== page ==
Friday’s New York Times showed the paper again trying to falsely link the publicly harmful anti-vaccination movement to political conservatism. Reporters Julie Bosman, Patricia Mazzei, and Dan Levin drew the strands together for “Celebrities, Conservatives and Immigrants in Disparate Groups of Skeptics.”
It’s not the first time the paper has tried to falsely smear “conservatives” as the main thrust of anti-vaccine action, even though the most recent polling on the matter suggests it’s more of a left-wing cause. In fact, two “red states” often mocked as backward, Mississippi and West Virginia, are nationwide leaders in getting their children vaccinated.
Amazingly for a story whose headline blasts “conservatives” for being anti-vaccine, the first sentence features the anti-vaccine conspiracist Robert F. Kennedy Jr., of the famous uber-liberal Democrat political family.
The pair sat smiling in a picture posted to Instagram: the actress Jessica Biel, who became famous on the television series “7th Heaven,” next to Robert F. Kennedy Jr., an activist who has spread misinformation about childhood vaccines.
The image, taken in Sacramento this week as Ms. Biel and Mr. Kennedy lobbied against a bill that would tighten immunization requirements, instantly placed Ms. Biel in the company of vaccine skeptics, and among the many Hollywood celebrities who have taken a stance on the issue, including Robert De Niro and Jenny McCarthy.
Ms. Biel’s lobbying efforts in California’s state capital, and her association with Mr. Kennedy, who lauded her on Instagram as “courageous,” prompted a swift and furious response from those who criticized her for seeming to oppose vaccines.
And it reflected one of the realities of anti-vaccine beliefs: They are held by individuals across the country who might have little else in common, politically or otherwise. Anti-vaccine advocates include wealthy actors in Los Angeles, Orthodox Jews in New York, parents in the Pacific Northwest who send their children to Waldorf schools, Somali-Americans in Minnesota and conservatives who home-school their children.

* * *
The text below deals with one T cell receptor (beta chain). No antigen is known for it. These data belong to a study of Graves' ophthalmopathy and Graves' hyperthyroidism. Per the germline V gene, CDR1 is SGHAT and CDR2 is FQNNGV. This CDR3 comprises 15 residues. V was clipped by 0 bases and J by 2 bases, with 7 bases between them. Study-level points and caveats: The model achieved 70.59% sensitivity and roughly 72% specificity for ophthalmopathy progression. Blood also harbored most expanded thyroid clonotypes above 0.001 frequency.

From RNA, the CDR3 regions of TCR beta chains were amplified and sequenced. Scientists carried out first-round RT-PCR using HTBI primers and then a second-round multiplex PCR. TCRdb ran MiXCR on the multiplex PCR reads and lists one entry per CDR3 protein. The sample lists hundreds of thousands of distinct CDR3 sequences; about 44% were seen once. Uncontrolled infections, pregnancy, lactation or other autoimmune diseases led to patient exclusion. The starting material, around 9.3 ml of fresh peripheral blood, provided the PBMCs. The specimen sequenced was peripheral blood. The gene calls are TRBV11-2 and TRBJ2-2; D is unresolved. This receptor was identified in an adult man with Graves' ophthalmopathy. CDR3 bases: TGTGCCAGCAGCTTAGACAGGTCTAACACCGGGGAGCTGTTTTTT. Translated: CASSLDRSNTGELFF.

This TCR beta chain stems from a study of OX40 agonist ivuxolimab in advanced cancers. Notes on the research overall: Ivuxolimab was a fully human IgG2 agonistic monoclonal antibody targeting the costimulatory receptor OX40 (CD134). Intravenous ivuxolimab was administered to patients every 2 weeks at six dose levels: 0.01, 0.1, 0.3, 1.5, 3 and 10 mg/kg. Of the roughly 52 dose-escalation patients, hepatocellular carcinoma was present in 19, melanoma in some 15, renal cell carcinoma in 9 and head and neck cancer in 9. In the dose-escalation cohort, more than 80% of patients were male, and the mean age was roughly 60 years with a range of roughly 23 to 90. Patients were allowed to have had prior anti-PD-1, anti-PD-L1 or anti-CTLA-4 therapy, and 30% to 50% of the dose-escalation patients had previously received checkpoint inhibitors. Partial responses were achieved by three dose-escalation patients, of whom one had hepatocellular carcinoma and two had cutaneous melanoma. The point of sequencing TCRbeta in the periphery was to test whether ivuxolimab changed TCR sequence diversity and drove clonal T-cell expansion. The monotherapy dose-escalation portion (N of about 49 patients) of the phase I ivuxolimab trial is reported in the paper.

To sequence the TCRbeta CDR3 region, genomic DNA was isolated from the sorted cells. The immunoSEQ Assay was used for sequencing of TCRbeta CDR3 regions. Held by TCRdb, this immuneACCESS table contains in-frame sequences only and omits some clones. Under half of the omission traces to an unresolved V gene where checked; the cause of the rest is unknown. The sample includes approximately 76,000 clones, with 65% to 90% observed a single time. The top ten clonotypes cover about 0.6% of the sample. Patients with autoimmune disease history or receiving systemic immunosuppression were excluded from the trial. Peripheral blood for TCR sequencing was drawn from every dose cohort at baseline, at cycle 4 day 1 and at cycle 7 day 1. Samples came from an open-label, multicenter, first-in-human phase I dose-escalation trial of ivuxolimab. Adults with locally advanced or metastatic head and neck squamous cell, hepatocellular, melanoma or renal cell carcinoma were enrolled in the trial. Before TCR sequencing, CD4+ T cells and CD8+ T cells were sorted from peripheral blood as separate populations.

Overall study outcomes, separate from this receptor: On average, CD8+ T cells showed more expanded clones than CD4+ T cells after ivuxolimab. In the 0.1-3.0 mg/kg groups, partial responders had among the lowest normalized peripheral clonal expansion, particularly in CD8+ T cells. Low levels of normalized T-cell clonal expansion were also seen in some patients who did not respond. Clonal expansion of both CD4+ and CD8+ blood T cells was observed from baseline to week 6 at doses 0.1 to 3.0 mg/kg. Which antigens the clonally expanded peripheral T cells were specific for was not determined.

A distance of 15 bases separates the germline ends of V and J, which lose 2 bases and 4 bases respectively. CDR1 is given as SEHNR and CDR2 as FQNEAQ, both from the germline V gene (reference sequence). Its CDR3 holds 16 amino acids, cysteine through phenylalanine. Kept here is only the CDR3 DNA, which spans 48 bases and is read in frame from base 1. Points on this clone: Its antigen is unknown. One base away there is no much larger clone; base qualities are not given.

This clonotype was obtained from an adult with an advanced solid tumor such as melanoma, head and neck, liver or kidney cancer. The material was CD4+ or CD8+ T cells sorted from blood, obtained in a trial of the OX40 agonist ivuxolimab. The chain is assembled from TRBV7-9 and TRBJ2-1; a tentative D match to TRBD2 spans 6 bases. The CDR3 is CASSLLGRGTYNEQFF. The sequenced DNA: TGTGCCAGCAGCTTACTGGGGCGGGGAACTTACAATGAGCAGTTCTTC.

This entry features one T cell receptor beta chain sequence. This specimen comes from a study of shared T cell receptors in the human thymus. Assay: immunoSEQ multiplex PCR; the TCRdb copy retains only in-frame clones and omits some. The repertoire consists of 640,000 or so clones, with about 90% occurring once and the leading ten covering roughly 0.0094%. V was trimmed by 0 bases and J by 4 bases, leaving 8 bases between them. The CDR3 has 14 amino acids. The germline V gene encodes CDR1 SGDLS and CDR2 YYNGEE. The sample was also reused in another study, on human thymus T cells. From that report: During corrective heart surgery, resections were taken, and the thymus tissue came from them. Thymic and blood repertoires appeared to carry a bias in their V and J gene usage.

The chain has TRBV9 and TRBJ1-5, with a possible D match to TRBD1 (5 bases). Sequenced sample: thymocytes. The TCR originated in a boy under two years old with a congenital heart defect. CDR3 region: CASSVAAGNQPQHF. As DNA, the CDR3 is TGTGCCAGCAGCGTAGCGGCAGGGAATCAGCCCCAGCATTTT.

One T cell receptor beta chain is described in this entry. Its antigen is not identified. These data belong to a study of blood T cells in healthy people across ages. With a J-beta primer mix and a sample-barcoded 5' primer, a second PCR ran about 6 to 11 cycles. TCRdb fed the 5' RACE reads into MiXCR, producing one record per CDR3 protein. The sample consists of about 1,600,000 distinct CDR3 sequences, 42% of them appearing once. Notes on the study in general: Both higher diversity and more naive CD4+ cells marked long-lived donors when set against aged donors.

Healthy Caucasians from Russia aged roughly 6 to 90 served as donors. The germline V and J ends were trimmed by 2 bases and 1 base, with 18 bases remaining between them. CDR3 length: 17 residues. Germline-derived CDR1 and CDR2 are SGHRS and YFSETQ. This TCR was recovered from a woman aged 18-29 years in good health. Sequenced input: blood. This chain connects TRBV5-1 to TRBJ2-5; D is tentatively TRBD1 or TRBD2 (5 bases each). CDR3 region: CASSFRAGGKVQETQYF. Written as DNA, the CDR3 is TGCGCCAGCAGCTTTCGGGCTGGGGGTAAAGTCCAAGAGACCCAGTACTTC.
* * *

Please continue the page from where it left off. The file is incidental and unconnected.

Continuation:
(To its credit, the next day the Times ran a story on the front of the local section about those Waldorf schools, “Vaccine Skepticism Takes Root at Progressive Schools.”)
Since Mr. Kennedy, 65, started raising questions about the safety of childhood vaccines, challenging a cornerstone of public health, he has become the most recognizable face in the vaccine wars. Scientists have denounced his claims as dangerous, saying they will lead to epidemics that kill children. He has been abandoned even by formerly stalwart supporters, and has lost many friends.
Historically, opposition to vaccines has not broken neatly along political lines. Instead, the position was associated with both the extreme right and the extreme left. In recent years, however, vaccine policy has taken on a partisan bent, with Republicans tending to favor looser immunization mandates, according to Dorit Reiss, a professor at the University of California Hastings School of Law in San Francisco who studies vaccine laws.
Some Republicans opposed recent efforts to tighten vaccine mandates in Colorado, Maine, Oregon and Washington. Maine recently eliminated nonmedical vaccine exemptions, as California, West Virginia and Mississippi have already done. New York, which is battling a large measles outbreak, followed suit on Thursday. Washington, which has grappled with a cluster of measles cases, eliminated personal and philosophical exemptions to receiving the measles, mumps and rubella vaccine for children in schools and day-care centers.
“The anti-vaccine movement has convinced Republican politicians that school mandates are too restrictive, and that’s a problem,” Mrs. Reiss said. “You can be for individual liberty and still think that it’s not O.K. for one family to make going to school dangerous for another family.”
Robert F. Kennedy, who falsely believes that vaccines cause autism, was not even identified as part of the liberal Kennedy clan, though he is the son of the late Democratic Attorney General (in the administration of his brother John) and a Democratic U.S. Senator.
In February 2015, Times reporters Jeremy Peters and Richard Perez-Pena also used the controversy over mandatory vaccinations to smear the GOP as opposed to "modern science" and "established science" in "Measles Proves Delicate Issue to G.O.P. Field," a front-page story.
But Alex Berezow at Real Clear Science concluded his article on a Centers for Disease Control list of vaccine exemption rates in each U.S. state with this summary: “Anti-vaxxers are clearly more associated with the political Left.”